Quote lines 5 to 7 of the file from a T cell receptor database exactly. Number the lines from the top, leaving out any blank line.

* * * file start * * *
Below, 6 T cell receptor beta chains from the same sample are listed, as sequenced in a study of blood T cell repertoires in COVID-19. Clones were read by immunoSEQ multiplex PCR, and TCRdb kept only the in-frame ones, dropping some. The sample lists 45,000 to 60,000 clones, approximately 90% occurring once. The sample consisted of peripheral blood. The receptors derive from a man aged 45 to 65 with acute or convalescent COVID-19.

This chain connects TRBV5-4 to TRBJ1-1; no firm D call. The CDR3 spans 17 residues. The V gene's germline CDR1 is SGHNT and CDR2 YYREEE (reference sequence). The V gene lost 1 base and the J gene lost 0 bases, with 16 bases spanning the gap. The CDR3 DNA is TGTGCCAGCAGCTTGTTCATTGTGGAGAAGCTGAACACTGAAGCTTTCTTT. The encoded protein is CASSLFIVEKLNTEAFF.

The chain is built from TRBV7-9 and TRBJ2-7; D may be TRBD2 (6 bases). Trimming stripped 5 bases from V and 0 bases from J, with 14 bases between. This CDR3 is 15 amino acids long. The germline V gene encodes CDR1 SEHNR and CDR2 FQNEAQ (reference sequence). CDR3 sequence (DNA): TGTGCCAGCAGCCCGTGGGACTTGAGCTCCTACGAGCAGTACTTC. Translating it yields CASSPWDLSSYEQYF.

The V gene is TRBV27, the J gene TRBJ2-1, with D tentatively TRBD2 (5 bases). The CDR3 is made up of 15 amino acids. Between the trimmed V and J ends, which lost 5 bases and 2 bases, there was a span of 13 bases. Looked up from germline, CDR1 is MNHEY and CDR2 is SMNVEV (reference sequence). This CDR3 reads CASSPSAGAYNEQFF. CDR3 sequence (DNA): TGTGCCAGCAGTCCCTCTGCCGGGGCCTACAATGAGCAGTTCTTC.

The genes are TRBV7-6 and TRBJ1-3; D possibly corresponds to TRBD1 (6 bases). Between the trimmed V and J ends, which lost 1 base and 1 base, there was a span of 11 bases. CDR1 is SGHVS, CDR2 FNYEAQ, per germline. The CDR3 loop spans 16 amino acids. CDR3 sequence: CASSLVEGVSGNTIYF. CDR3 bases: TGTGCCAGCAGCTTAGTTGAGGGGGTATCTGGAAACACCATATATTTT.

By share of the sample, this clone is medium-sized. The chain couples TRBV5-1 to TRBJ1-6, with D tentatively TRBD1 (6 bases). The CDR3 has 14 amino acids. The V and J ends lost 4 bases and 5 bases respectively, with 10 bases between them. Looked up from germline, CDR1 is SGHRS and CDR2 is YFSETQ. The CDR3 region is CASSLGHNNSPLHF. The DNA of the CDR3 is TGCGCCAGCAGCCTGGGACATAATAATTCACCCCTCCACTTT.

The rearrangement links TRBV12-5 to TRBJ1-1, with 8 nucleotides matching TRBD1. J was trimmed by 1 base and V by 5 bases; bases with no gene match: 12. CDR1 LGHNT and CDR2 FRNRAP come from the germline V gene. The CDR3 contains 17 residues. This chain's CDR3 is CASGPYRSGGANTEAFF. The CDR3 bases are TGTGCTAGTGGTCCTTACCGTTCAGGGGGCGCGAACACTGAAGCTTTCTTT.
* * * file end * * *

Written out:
The genes are TRBV7-6 and TRBJ1-3; D possibly corresponds to TRBD1 (6 bases). Between the trimmed V and J ends, which lost 1 base and 1 base, there was a span of 11 bases. CDR1 is SGHVS, CDR2 FNYEAQ, per germline. The CDR3 loop spans 16 amino acids. CDR3 sequence: CASSLVEGVSGNTIYF. CDR3 bases: TGTGCCAGCAGCTTAGTTGAGGGGGTATCTGGAAACACCATATATTTT.

By share of the sample, this clone is medium-sized. The chain couples TRBV5-1 to TRBJ1-6, with D tentatively TRBD1 (6 bases). The CDR3 has 14 amino acids. The V and J ends lost 4 bases and 5 bases respectively, with 10 bases between them. Looked up from germline, CDR1 is SGHRS and CDR2 is YFSETQ. The CDR3 region is CASSLGHNNSPLHF. The DNA of the CDR3 is TGCGCCAGCAGCCTGGGACATAATAATTCACCCCTCCACTTT.

The rearrangement links TRBV12-5 to TRBJ1-1, with 8 nucleotides matching TRBD1. J was trimmed by 1 base and V by 5 bases; bases with no gene match: 12. CDR1 LGHNT and CDR2 FRNRAP come from the germline V gene. The CDR3 contains 17 residues. This chain's CDR3 is CASGPYRSGGANTEAFF. The CDR3 bases are TGTGCTAGTGGTCCTTACCGTTCAGGGGGCGCGAACACTGAAGCTTTCTTT.